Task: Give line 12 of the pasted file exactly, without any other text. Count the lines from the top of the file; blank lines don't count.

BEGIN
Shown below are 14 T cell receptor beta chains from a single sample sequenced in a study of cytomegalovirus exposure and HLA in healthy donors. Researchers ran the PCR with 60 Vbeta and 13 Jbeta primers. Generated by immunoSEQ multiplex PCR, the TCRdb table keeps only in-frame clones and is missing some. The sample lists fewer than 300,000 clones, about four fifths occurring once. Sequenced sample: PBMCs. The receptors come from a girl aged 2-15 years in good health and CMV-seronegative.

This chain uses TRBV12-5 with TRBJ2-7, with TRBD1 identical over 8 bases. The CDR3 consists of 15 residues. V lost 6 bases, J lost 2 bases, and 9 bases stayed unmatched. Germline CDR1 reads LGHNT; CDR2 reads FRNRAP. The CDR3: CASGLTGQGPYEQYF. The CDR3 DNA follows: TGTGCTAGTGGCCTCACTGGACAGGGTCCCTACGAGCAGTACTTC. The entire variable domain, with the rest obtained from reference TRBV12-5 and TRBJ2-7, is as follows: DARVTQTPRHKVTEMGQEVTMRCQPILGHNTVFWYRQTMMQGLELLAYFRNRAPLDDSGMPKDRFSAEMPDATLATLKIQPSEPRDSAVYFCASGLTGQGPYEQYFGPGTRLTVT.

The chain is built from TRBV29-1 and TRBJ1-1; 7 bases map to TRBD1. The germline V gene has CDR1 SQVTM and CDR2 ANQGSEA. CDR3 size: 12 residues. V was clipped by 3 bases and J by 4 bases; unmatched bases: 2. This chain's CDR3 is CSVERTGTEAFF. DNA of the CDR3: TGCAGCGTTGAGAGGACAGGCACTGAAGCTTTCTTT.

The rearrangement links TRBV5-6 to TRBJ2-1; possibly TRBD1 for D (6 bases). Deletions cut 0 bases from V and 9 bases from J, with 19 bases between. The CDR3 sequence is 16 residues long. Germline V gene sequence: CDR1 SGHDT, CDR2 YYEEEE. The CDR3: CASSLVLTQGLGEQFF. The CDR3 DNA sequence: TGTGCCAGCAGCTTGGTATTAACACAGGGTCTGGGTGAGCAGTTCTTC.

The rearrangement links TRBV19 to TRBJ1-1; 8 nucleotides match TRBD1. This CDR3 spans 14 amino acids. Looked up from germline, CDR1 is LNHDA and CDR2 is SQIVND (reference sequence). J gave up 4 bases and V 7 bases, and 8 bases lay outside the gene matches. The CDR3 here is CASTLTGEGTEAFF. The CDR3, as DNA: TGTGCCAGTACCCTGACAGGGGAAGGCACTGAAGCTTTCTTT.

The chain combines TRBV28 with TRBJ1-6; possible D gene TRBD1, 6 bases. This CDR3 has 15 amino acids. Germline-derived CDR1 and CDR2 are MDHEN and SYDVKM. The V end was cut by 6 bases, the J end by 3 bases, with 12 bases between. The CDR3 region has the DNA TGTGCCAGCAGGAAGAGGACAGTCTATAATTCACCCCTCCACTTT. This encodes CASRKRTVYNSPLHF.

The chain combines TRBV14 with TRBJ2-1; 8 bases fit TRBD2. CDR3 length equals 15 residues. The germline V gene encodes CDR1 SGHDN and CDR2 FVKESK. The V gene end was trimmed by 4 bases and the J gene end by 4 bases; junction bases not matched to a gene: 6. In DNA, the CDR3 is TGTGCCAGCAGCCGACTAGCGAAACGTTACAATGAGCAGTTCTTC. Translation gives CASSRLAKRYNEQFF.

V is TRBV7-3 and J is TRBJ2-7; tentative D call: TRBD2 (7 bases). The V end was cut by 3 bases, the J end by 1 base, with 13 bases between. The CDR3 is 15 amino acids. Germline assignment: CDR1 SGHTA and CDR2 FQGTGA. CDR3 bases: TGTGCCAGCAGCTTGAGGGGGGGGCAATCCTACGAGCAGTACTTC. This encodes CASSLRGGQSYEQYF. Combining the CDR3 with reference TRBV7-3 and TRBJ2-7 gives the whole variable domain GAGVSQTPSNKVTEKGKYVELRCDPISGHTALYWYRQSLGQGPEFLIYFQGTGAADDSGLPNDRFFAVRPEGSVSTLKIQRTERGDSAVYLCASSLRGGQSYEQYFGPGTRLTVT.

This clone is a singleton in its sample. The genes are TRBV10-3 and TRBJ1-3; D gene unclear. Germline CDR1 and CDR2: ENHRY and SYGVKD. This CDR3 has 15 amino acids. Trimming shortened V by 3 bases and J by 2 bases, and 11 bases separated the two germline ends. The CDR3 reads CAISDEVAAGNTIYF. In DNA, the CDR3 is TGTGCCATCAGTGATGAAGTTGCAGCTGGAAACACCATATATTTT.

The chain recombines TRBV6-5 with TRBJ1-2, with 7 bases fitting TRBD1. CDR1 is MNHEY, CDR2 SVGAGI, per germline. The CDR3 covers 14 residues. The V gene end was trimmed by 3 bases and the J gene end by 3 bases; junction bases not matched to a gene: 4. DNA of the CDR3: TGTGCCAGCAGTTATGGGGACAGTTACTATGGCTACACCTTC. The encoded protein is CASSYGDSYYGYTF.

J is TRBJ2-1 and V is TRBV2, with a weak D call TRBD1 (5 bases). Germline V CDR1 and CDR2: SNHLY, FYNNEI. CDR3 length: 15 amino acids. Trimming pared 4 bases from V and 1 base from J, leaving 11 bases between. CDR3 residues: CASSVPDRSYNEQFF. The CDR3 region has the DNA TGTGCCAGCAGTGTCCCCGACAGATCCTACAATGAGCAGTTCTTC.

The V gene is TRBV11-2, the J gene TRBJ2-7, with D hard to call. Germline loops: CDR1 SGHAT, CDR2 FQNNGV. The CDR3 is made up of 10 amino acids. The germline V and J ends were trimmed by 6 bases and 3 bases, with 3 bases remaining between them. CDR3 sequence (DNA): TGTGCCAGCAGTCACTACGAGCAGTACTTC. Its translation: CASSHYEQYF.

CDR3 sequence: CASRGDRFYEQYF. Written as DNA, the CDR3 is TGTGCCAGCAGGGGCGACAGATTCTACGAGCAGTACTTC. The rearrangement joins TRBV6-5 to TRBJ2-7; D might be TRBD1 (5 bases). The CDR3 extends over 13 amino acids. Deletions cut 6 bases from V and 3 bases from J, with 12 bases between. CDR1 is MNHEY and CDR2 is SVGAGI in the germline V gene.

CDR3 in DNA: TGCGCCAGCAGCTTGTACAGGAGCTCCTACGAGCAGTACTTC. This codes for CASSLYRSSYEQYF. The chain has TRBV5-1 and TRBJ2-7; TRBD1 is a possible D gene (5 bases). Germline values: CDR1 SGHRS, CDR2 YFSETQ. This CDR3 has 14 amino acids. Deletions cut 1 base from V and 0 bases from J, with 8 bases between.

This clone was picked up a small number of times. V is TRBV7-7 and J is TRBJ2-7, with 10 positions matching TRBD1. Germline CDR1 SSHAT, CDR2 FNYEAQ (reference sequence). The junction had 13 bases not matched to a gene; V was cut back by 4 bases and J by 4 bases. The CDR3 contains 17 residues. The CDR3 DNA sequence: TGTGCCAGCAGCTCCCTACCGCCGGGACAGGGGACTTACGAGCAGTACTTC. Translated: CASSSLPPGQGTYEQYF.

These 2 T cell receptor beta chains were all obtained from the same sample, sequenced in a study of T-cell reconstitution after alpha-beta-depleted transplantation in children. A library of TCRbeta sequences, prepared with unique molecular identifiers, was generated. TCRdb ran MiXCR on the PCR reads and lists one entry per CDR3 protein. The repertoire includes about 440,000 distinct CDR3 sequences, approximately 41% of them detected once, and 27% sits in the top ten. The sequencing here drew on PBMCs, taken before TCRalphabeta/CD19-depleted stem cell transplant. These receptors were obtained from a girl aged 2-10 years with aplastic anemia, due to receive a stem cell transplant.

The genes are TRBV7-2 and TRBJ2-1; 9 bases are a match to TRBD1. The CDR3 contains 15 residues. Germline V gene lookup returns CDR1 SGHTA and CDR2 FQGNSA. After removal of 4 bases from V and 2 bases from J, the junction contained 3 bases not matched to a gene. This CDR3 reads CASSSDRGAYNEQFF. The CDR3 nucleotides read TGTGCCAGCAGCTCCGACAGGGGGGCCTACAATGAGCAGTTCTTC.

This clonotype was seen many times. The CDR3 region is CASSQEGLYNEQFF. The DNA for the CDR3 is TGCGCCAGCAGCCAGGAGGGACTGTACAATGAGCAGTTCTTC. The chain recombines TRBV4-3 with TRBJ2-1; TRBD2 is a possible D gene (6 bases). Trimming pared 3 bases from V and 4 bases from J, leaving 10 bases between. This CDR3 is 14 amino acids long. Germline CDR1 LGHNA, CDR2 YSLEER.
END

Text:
The V gene is TRBV11-2, the J gene TRBJ2-7, with D hard to call. Germline loops: CDR1 SGHAT, CDR2 FQNNGV. The CDR3 is made up of 10 amino acids. The germline V and J ends were trimmed by 6 bases and 3 bases, with 3 bases remaining between them. CDR3 sequence (DNA): TGTGCCAGCAGTCACTACGAGCAGTACTTC. Its translation: CASSHYEQYF.